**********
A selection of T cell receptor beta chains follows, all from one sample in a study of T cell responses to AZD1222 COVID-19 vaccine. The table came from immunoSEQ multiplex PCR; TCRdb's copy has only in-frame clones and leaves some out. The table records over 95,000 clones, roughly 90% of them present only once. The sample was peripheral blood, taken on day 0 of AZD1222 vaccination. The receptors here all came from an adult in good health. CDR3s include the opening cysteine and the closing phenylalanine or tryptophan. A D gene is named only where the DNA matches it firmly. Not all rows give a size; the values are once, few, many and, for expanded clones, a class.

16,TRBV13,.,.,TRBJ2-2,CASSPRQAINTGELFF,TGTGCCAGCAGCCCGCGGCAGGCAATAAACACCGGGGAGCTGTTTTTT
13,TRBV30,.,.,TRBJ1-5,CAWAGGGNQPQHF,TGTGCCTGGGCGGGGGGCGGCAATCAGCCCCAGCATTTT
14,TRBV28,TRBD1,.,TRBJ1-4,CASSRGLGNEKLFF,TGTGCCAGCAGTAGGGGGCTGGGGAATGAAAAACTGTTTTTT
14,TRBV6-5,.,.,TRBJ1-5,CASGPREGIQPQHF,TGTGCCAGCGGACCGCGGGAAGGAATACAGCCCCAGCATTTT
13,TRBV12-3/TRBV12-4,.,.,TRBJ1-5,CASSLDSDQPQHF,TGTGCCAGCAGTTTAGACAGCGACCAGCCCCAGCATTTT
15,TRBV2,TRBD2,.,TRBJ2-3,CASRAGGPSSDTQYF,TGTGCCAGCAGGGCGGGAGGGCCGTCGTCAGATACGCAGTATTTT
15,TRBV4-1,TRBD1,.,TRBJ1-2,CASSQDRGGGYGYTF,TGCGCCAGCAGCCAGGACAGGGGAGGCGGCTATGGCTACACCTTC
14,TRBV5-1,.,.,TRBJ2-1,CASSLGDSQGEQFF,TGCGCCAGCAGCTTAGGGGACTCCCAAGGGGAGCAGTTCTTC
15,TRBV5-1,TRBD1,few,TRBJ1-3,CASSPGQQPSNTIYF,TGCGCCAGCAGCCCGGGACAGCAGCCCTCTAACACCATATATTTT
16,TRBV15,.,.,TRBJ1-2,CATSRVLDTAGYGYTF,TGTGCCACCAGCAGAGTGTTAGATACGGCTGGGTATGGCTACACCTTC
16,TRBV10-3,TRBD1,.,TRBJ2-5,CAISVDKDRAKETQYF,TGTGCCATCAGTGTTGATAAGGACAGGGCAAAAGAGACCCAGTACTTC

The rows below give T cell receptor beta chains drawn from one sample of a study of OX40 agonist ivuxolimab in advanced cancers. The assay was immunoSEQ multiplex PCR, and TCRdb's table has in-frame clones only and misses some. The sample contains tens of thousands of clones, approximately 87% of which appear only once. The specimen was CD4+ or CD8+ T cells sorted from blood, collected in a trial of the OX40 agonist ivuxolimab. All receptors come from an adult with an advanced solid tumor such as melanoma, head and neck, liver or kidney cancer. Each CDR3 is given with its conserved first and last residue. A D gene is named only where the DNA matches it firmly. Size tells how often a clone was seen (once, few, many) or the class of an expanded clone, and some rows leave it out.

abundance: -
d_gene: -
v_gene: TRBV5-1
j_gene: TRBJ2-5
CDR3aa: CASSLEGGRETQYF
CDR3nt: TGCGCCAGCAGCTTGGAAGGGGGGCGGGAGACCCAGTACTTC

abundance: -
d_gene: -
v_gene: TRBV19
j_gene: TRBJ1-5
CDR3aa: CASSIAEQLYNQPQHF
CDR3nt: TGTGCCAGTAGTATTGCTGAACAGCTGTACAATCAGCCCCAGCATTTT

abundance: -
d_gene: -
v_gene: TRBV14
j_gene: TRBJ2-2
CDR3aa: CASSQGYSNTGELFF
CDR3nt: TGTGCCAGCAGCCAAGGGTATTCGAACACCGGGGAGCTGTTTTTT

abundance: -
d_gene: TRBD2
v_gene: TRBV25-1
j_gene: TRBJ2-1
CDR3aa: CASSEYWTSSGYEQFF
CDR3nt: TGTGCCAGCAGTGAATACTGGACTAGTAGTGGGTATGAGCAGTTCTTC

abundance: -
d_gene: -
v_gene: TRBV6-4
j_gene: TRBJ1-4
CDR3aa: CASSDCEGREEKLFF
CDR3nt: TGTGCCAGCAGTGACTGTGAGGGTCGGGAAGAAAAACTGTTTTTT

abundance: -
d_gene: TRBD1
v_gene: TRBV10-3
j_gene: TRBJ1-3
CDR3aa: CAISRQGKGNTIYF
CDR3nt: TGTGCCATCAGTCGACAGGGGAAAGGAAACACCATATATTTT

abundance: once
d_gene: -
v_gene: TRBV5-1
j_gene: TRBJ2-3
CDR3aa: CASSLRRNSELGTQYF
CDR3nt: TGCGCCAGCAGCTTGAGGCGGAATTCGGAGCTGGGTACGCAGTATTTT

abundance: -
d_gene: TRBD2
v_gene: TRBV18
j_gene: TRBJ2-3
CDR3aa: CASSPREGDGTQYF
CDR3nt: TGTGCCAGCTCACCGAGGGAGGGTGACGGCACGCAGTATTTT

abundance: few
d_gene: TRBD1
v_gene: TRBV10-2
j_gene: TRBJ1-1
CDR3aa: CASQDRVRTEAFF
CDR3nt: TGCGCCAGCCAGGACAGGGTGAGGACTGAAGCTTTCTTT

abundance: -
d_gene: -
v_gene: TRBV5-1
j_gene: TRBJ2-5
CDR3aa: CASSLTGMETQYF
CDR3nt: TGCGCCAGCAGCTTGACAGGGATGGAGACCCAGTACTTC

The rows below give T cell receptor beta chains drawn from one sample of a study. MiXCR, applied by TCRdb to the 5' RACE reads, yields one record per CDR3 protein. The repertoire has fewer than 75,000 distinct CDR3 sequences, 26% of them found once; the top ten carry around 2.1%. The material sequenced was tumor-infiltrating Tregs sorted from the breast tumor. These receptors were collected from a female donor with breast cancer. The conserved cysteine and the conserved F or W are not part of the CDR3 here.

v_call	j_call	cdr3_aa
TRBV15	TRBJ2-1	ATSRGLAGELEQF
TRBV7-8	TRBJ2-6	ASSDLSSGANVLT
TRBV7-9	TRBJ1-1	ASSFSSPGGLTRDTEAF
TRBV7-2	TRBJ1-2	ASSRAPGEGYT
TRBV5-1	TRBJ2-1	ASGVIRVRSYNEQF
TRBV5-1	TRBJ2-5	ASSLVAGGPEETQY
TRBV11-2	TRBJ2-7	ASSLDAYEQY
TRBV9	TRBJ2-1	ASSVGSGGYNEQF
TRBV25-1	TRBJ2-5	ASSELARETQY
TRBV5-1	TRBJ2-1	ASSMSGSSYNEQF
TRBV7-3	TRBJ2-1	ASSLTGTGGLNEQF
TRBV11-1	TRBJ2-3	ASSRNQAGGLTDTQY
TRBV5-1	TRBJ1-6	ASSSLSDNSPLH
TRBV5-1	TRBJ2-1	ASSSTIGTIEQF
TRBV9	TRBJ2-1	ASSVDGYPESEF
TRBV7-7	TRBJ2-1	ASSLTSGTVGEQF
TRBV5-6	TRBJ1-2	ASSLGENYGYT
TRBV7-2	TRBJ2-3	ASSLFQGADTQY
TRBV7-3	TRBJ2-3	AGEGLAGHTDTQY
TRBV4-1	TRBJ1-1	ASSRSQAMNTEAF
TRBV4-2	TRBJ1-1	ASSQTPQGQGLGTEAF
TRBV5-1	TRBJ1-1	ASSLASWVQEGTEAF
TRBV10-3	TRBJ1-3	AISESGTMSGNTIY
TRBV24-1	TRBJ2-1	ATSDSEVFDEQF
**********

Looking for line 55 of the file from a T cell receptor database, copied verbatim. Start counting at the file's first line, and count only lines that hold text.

CDR3nt: TGCGCCAGCAGCTTGAGGCGGAATTCGGAGCTGGGTACGCAGTATTTT